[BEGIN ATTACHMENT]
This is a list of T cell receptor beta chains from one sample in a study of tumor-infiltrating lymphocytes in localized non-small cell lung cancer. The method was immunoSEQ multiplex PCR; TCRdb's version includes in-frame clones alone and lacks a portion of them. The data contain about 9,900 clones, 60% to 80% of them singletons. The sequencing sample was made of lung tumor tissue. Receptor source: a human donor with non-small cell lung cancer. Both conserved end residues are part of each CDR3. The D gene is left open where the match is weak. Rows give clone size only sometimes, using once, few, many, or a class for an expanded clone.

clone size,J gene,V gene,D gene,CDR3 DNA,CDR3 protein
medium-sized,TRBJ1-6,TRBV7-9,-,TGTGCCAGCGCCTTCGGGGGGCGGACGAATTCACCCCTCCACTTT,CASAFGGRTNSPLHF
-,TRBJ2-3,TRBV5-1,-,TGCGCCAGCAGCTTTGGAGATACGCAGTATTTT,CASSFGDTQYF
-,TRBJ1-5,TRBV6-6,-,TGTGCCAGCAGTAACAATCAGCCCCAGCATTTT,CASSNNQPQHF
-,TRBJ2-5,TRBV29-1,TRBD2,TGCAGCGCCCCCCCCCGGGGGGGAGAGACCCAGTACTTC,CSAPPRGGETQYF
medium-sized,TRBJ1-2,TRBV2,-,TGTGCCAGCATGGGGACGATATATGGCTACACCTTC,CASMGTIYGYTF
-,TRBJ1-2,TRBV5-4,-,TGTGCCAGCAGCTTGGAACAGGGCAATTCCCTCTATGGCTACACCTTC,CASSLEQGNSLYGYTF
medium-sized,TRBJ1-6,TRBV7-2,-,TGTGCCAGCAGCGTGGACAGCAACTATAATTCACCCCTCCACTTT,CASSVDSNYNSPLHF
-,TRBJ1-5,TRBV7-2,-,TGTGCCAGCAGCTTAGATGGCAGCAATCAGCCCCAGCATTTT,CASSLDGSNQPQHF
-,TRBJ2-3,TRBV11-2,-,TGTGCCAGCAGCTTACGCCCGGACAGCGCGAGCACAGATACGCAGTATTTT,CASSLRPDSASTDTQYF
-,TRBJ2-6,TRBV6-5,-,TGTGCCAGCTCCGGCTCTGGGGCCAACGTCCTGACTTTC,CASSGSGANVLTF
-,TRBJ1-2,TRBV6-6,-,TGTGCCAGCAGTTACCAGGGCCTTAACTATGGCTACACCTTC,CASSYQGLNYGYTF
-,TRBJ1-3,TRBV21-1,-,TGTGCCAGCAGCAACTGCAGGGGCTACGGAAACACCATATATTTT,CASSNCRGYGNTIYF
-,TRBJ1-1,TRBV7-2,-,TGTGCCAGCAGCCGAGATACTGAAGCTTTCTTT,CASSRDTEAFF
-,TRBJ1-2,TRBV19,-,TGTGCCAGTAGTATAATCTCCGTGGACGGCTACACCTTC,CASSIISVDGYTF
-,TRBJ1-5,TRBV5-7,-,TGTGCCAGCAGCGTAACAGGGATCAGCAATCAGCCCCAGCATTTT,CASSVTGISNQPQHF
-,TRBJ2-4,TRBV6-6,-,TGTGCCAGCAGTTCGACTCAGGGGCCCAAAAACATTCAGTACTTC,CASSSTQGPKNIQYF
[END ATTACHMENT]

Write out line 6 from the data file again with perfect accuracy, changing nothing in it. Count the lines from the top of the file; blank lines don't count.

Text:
-,TRBJ2-5,TRBV29-1,TRBD2,TGCAGCGCCCCCCCCCGGGGGGGAGAGACCCAGTACTTC,CSAPPRGGETQYF